- Text smaller
- Text bigger
Amid a Republican whirlwind, the race for the GOP nomination has been rocked by a series of developments just days before South Carolina’s crucial primary.
A momentous day began with news that Mitt Romney lost the Jan. 3 Iowa caucus to Rick Santorum, despite earlier reports that he had been leading 2-0 prior to South Carolina. Instead, the re-count reset Romney’s score to 1-1 just as he faced a frustrating week of dodging questions about his wealth and income taxes and decisions he made while running Bain Capital.
Santorum has tried to muster a last-minute surge of his own – as the Tax Policy Center in Washington revealed his tax plan would expand the U.S. budget deficit by $1.3 trillion in 2015. He also received an endorsement from Dr. James Dobson, founder of Focus on the Family.
Then Rick Perry dropped out of the race and endorsed Newt Gingrich – just days after Sarah Palin said she would cast her ballot for Gingrich if she were a South Carolina voter.
“There is no viable path forward for me in this 2012 campaign,” Perry said. “I am endorsing Newt Gingrich. We need bold conservative leadership that will take on the entrenched special interests and bring our country back. I believe the mission is greater than the man.”
Meanwhile, at least four new polls showed Gingrich gaining on Romney in South Carolina before the state’s primary. Perry’s endorsement came on the heels of news reports that Gingrich’s second ex-wife, Marianne, whom Gingrich divorced in 2000, accused the former House speaker of seeking permission to keep a mistress on the side so he could continue his affair with Callista Bisek, his third wife.
“He was asking to have an open marriage and I refused … that I accept the fact that he has somebody else in his life. That is not a marriage,” she told ABC News in an interview that aired after the CNN/Southern Republican Leadership Conference debate in North Charleston, S.C.
The debate began as CNN’s John King repeated Marianne Gingrich’s accusation and asked Gingrich, “Would you like to discuss that, Mr. Speaker?”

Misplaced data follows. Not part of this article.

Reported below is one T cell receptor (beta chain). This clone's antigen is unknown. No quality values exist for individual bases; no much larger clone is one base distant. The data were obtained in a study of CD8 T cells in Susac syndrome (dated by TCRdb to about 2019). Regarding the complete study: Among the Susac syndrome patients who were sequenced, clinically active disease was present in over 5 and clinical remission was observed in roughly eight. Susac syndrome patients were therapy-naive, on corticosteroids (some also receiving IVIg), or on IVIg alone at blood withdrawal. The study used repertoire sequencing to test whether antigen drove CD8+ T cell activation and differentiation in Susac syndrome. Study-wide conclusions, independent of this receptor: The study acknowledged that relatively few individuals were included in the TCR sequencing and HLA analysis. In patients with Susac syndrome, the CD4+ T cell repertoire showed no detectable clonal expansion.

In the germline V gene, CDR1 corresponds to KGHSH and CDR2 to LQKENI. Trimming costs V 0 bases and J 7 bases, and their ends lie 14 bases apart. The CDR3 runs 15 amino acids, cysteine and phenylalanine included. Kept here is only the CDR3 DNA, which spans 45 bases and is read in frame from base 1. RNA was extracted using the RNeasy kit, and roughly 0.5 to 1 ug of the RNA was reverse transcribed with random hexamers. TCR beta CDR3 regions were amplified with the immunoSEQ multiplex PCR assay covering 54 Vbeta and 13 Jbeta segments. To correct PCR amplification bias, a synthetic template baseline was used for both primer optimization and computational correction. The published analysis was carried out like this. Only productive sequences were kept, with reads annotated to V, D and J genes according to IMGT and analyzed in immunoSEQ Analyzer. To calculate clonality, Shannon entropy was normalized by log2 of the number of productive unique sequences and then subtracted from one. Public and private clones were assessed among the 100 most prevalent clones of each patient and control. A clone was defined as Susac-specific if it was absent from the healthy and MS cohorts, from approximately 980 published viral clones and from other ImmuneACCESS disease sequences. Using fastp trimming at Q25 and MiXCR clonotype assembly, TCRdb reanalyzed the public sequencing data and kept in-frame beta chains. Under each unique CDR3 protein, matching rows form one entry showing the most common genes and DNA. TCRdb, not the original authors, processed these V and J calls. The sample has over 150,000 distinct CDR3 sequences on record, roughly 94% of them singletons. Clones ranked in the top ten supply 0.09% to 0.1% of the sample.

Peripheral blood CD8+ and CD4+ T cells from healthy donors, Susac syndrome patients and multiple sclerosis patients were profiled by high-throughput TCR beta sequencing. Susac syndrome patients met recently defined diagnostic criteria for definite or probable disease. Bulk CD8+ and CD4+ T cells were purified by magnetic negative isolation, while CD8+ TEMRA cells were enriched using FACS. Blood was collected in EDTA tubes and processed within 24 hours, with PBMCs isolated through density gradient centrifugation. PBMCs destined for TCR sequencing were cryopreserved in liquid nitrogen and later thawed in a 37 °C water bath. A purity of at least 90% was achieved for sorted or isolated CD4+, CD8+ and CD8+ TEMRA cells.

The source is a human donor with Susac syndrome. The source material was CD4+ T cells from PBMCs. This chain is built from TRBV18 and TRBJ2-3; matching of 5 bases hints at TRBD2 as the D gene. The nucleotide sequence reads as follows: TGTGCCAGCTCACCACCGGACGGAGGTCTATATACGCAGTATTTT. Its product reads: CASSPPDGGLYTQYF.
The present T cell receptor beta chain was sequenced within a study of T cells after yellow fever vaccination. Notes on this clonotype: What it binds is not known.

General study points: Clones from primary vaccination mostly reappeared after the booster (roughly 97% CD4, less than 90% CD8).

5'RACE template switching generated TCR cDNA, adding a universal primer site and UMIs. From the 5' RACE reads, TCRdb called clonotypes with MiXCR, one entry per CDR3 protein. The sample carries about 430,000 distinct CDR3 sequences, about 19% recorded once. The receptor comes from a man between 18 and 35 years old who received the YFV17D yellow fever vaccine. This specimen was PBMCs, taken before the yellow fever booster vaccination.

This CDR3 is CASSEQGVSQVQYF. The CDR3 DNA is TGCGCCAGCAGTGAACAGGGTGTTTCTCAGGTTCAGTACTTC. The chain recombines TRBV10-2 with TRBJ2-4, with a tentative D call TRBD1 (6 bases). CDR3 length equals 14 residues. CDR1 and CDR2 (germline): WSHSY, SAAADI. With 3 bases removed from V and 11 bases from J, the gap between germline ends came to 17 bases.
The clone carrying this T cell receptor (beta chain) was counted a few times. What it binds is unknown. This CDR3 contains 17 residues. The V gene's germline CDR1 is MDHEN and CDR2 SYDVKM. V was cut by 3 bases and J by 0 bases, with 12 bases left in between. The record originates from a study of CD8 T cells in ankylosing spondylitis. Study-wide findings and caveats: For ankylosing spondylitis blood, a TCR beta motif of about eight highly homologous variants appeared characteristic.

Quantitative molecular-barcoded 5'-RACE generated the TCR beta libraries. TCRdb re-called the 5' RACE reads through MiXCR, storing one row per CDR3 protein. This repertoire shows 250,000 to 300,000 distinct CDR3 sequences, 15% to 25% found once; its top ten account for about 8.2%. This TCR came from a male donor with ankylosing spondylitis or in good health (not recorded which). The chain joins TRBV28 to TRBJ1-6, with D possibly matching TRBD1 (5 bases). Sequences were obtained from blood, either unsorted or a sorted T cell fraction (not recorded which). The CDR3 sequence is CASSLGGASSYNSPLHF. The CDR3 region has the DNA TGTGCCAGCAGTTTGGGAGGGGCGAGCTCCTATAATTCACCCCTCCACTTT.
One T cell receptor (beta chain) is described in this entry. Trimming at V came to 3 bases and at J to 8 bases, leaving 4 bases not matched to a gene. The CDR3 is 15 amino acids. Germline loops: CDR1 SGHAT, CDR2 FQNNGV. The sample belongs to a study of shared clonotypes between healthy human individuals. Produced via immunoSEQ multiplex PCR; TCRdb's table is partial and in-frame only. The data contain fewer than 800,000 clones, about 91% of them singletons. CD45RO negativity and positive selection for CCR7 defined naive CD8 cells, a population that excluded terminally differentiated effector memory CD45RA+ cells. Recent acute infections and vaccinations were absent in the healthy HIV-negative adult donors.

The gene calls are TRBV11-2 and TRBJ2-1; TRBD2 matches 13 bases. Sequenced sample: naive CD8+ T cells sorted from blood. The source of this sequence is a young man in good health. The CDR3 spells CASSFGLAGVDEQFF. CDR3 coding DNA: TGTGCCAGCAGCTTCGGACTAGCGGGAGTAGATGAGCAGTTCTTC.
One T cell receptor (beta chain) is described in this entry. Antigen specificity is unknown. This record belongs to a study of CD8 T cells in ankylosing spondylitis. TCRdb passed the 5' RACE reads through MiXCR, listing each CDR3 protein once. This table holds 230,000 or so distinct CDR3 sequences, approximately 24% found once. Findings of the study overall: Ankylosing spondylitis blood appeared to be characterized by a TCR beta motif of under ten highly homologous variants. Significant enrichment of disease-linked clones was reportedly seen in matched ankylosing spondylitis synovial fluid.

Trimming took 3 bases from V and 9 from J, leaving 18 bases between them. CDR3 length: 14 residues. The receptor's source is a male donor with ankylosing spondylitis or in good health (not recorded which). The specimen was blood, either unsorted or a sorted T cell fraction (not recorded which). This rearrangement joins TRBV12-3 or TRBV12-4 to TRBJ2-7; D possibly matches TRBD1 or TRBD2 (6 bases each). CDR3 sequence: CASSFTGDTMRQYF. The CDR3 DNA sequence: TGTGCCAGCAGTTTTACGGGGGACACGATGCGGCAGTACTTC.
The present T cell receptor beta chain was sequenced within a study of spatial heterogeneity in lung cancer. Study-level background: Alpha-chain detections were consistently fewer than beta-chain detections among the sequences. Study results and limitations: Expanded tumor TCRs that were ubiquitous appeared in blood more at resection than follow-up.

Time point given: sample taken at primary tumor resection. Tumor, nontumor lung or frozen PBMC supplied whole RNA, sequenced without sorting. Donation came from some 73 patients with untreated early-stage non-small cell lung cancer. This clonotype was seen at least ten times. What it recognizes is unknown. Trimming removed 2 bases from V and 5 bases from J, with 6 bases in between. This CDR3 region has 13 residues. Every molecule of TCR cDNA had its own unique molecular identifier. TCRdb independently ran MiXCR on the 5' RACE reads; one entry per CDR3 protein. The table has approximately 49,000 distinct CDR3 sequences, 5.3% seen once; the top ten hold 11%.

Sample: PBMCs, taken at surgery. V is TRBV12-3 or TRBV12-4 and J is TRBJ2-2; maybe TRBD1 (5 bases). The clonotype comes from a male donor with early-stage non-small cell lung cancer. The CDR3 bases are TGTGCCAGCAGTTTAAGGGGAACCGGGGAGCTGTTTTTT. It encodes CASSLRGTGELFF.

“No, but I will,” replied Gingrich.
The crowd erupted in applause as he scolded CNN:
“I think the destructive, vicious, negative nature of much of the news media makes it harder to govern this country, harder to attract decent people to run for public office, and I am appalled that you would begin a presidential debate on a topic like that.
“Every person in here knows personal pain. Every person in here has had someone close to them go through painful things. To take an ex-wife, and make it two days before a primary, a significant question in a presidential campaign, is as close to despicable as anything I can imagine. My two daughters wrote the head of ABC and made the point that it was wrong, that they should pull it, and I am, frankly, astounded that CNN would take trash like that and use it to open a presidential debate.”
King noted that the story did not originate with CNN.
“It was repeated by your network,” Gingrich replied, growing increasingly agitated. “You chose to start the debate with it. Don’t try to blame somebody else. You and your staff chose to start this debate with it.”
Gingrich ended the exchange by calling the allegations “false.”
Shortly after the exchange, Santorum lashed out at Romney over his Massachusetts health-care reform, saying Romney is unelectable because he created “a government-run health-care system that was the basis of Obamacare.”
Romney claimed that his plan showed “compassion for people who don’t have insurance.”
“We have to go after complete repeal, but we’ll replace it,” Romney said of Obamacare, suggesting implementation of market-based health care that accepts people with pre-existing conditions and allows individuals to obtain insurance without going through employers.
Later in the debate, Romney answered criticism from Republican rivals – especially from Gingrich – over his record at Bain Capital.
“I know we’re going to get attacked from the left, from Barack Obama, on capitalism,” he said. “I find it kind of strange, on a stage like this with Republicans, having to describe how free enterprise and private equity works.”
Addressing a hot issue that has plagued the Romney campaign in recent days, King asked all the contenders when they planned to release their tax returns.
Gingrich replied that he had posted his tax information online prior to the debate.
Ron Paul responded, “I had not thought it through. I don’t have an intention of doing it, but for a different reason. I’d probably be embarrassed by my financial statement. I don’t want to be embarrassed that I don’t have a bigger income. … I don’t think people need that because nobody’s challenging me because I have no conflict of interest. I don’t talk to lobbyists, and I don’t take that kind of money.”
The crowd roared in approval at Paul’s position on refusing to deal with lobbyists.
Romney said he would release his tax information in April if he is the GOP nominee.
“When my taxes are complete for this year – and I know if I’m the nominee the president’s going to want to insist that I show what my income was last year – I’ll release my returns in April and probably for other years as well,” he said. “If I’m the nominee, I’ll put these out at one time, so we can have one discussion of all of this.”
Santorum explained, “I do my own taxes. They’re on my computer, and I’m not home. So, I have nobody at home right now. Until I get home, I won’t get them. When I get home, you’ll get my taxes.”
During the debate, the candidates were also asked: “If there’s one thing you could do over, what would it be?”
Referring to today’s Iowa upset, Romney replied, “I would have worked to get 25 more votes in Iowa, that’s for sure.”